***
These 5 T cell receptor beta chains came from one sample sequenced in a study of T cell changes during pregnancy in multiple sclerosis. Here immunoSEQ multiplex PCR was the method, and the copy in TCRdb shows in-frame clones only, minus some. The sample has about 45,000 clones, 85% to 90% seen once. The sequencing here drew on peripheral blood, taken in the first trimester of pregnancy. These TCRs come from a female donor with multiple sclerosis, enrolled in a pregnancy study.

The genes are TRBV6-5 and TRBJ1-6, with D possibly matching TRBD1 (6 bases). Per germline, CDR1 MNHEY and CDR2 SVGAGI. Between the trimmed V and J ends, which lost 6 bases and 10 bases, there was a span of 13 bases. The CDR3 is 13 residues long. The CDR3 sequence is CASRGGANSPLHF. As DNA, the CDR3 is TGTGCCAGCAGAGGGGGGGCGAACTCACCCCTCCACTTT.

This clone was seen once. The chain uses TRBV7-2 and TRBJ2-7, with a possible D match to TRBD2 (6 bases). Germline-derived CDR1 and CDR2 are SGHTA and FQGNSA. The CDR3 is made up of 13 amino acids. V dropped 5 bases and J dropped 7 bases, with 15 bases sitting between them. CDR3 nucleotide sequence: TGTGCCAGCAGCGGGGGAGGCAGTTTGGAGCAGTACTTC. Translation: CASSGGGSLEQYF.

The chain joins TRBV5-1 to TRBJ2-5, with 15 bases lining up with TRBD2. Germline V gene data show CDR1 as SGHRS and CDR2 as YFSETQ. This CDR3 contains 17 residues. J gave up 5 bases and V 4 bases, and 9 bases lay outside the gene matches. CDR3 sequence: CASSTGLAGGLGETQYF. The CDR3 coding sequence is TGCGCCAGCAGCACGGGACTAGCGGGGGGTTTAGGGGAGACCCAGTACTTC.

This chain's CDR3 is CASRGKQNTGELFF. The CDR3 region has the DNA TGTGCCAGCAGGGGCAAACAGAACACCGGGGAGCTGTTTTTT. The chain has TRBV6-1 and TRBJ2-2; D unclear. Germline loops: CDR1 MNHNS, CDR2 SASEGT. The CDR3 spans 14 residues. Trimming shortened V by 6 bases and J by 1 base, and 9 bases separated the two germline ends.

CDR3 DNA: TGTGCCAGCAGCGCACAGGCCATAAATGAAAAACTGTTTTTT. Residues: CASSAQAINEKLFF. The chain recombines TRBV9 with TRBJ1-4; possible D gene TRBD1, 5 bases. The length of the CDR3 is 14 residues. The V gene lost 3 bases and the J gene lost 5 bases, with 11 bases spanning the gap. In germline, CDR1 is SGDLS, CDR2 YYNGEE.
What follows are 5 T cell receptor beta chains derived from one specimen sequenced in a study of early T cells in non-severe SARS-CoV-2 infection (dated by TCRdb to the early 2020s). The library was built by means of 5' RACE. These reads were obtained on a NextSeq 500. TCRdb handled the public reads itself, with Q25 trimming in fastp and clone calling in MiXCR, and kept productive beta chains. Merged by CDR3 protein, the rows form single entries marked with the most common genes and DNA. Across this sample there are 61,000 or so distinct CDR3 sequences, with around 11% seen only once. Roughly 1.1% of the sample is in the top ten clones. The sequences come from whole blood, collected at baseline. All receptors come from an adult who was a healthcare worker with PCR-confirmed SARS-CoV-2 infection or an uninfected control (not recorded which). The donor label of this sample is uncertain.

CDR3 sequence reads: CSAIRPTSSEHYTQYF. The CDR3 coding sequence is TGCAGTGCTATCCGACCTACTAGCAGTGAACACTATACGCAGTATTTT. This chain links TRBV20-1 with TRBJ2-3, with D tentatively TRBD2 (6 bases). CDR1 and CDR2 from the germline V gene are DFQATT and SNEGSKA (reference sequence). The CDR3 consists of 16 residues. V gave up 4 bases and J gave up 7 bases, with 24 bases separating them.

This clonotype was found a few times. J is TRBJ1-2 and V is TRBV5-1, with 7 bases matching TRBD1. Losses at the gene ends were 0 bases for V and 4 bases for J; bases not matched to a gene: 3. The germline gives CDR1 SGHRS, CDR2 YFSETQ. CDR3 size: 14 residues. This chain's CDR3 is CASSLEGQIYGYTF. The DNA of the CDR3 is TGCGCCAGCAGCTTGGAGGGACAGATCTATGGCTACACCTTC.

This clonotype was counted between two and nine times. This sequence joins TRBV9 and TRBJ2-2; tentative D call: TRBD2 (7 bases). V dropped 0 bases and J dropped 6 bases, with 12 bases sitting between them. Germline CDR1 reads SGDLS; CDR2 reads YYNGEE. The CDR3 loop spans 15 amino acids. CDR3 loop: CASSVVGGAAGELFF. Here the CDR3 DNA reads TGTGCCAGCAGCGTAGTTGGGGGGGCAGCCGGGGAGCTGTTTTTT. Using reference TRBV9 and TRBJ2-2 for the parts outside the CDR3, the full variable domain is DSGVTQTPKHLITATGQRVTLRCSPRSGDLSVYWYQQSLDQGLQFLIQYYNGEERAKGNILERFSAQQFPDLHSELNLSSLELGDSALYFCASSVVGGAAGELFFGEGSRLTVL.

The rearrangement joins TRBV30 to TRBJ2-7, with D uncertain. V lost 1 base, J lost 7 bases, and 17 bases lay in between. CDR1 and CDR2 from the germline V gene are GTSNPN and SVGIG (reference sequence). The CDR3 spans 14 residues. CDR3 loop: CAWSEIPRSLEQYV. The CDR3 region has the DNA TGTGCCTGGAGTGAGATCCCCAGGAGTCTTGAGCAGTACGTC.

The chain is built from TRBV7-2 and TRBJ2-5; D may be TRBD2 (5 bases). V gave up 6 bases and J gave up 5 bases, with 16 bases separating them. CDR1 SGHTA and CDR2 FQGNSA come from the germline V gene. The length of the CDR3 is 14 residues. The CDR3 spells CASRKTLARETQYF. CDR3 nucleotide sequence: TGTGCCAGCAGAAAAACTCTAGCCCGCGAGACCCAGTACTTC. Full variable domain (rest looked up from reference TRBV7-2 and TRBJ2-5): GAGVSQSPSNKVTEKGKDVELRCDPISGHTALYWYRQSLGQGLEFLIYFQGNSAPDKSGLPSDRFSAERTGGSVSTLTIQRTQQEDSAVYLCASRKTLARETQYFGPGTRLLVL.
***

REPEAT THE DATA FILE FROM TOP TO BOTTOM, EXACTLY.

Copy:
These 5 T cell receptor beta chains came from one sample sequenced in a study of T cell changes during pregnancy in multiple sclerosis. Here immunoSEQ multiplex PCR was the method, and the copy in TCRdb shows in-frame clones only, minus some. The sample has about 45,000 clones, 85% to 90% seen once. The sequencing here drew on peripheral blood, taken in the first trimester of pregnancy. These TCRs come from a female donor with multiple sclerosis, enrolled in a pregnancy study.

The genes are TRBV6-5 and TRBJ1-6, with D possibly matching TRBD1 (6 bases). Per germline, CDR1 MNHEY and CDR2 SVGAGI. Between the trimmed V and J ends, which lost 6 bases and 10 bases, there was a span of 13 bases. The CDR3 is 13 residues long. The CDR3 sequence is CASRGGANSPLHF. As DNA, the CDR3 is TGTGCCAGCAGAGGGGGGGCGAACTCACCCCTCCACTTT.

This clone was seen once. The chain uses TRBV7-2 and TRBJ2-7, with a possible D match to TRBD2 (6 bases). Germline-derived CDR1 and CDR2 are SGHTA and FQGNSA. The CDR3 is made up of 13 amino acids. V dropped 5 bases and J dropped 7 bases, with 15 bases sitting between them. CDR3 nucleotide sequence: TGTGCCAGCAGCGGGGGAGGCAGTTTGGAGCAGTACTTC. Translation: CASSGGGSLEQYF.

The chain joins TRBV5-1 to TRBJ2-5, with 15 bases lining up with TRBD2. Germline V gene data show CDR1 as SGHRS and CDR2 as YFSETQ. This CDR3 contains 17 residues. J gave up 5 bases and V 4 bases, and 9 bases lay outside the gene matches. CDR3 sequence: CASSTGLAGGLGETQYF. The CDR3 coding sequence is TGCGCCAGCAGCACGGGACTAGCGGGGGGTTTAGGGGAGACCCAGTACTTC.

This chain's CDR3 is CASRGKQNTGELFF. The CDR3 region has the DNA TGTGCCAGCAGGGGCAAACAGAACACCGGGGAGCTGTTTTTT. The chain has TRBV6-1 and TRBJ2-2; D unclear. Germline loops: CDR1 MNHNS, CDR2 SASEGT. The CDR3 spans 14 residues. Trimming shortened V by 6 bases and J by 1 base, and 9 bases separated the two germline ends.

CDR3 DNA: TGTGCCAGCAGCGCACAGGCCATAAATGAAAAACTGTTTTTT. Residues: CASSAQAINEKLFF. The chain recombines TRBV9 with TRBJ1-4; possible D gene TRBD1, 5 bases. The length of the CDR3 is 14 residues. The V gene lost 3 bases and the J gene lost 5 bases, with 11 bases spanning the gap. In germline, CDR1 is SGDLS, CDR2 YYNGEE.
What follows are 5 T cell receptor beta chains derived from one specimen sequenced in a study of early T cells in non-severe SARS-CoV-2 infection (dated by TCRdb to the early 2020s). The library was built by means of 5' RACE. These reads were obtained on a NextSeq 500. TCRdb handled the public reads itself, with Q25 trimming in fastp and clone calling in MiXCR, and kept productive beta chains. Merged by CDR3 protein, the rows form single entries marked with the most common genes and DNA. Across this sample there are 61,000 or so distinct CDR3 sequences, with around 11% seen only once. Roughly 1.1% of the sample is in the top ten clones. The sequences come from whole blood, collected at baseline. All receptors come from an adult who was a healthcare worker with PCR-confirmed SARS-CoV-2 infection or an uninfected control (not recorded which). The donor label of this sample is uncertain.

CDR3 sequence reads: CSAIRPTSSEHYTQYF. The CDR3 coding sequence is TGCAGTGCTATCCGACCTACTAGCAGTGAACACTATACGCAGTATTTT. This chain links TRBV20-1 with TRBJ2-3, with D tentatively TRBD2 (6 bases). CDR1 and CDR2 from the germline V gene are DFQATT and SNEGSKA (reference sequence). The CDR3 consists of 16 residues. V gave up 4 bases and J gave up 7 bases, with 24 bases separating them.

This clonotype was found a few times. J is TRBJ1-2 and V is TRBV5-1, with 7 bases matching TRBD1. Losses at the gene ends were 0 bases for V and 4 bases for J; bases not matched to a gene: 3. The germline gives CDR1 SGHRS, CDR2 YFSETQ. CDR3 size: 14 residues. This chain's CDR3 is CASSLEGQIYGYTF. The DNA of the CDR3 is TGCGCCAGCAGCTTGGAGGGACAGATCTATGGCTACACCTTC.

This clonotype was counted between two and nine times. This sequence joins TRBV9 and TRBJ2-2; tentative D call: TRBD2 (7 bases). V dropped 0 bases and J dropped 6 bases, with 12 bases sitting between them. Germline CDR1 reads SGDLS; CDR2 reads YYNGEE. The CDR3 loop spans 15 amino acids. CDR3 loop: CASSVVGGAAGELFF. Here the CDR3 DNA reads TGTGCCAGCAGCGTAGTTGGGGGGGCAGCCGGGGAGCTGTTTTTT. Using reference TRBV9 and TRBJ2-2 for the parts outside the CDR3, the full variable domain is DSGVTQTPKHLITATGQRVTLRCSPRSGDLSVYWYQQSLDQGLQFLIQYYNGEERAKGNILERFSAQQFPDLHSELNLSSLELGDSALYFCASSVVGGAAGELFFGEGSRLTVL.

The rearrangement joins TRBV30 to TRBJ2-7, with D uncertain. V lost 1 base, J lost 7 bases, and 17 bases lay in between. CDR1 and CDR2 from the germline V gene are GTSNPN and SVGIG (reference sequence). The CDR3 spans 14 residues. CDR3 loop: CAWSEIPRSLEQYV. The CDR3 region has the DNA TGTGCCTGGAGTGAGATCCCCAGGAGTCTTGAGCAGTACGTC.

The chain is built from TRBV7-2 and TRBJ2-5; D may be TRBD2 (5 bases). V gave up 6 bases and J gave up 5 bases, with 16 bases separating them. CDR1 SGHTA and CDR2 FQGNSA come from the germline V gene. The length of the CDR3 is 14 residues. The CDR3 spells CASRKTLARETQYF. CDR3 nucleotide sequence: TGTGCCAGCAGAAAAACTCTAGCCCGCGAGACCCAGTACTTC. Full variable domain (rest looked up from reference TRBV7-2 and TRBJ2-5): GAGVSQSPSNKVTEKGKDVELRCDPISGHTALYWYRQSLGQGLEFLIYFQGNSAPDKSGLPSDRFSAERTGGSVSTLTIQRTQQEDSAVYLCASRKTLARETQYFGPGTRLLVL.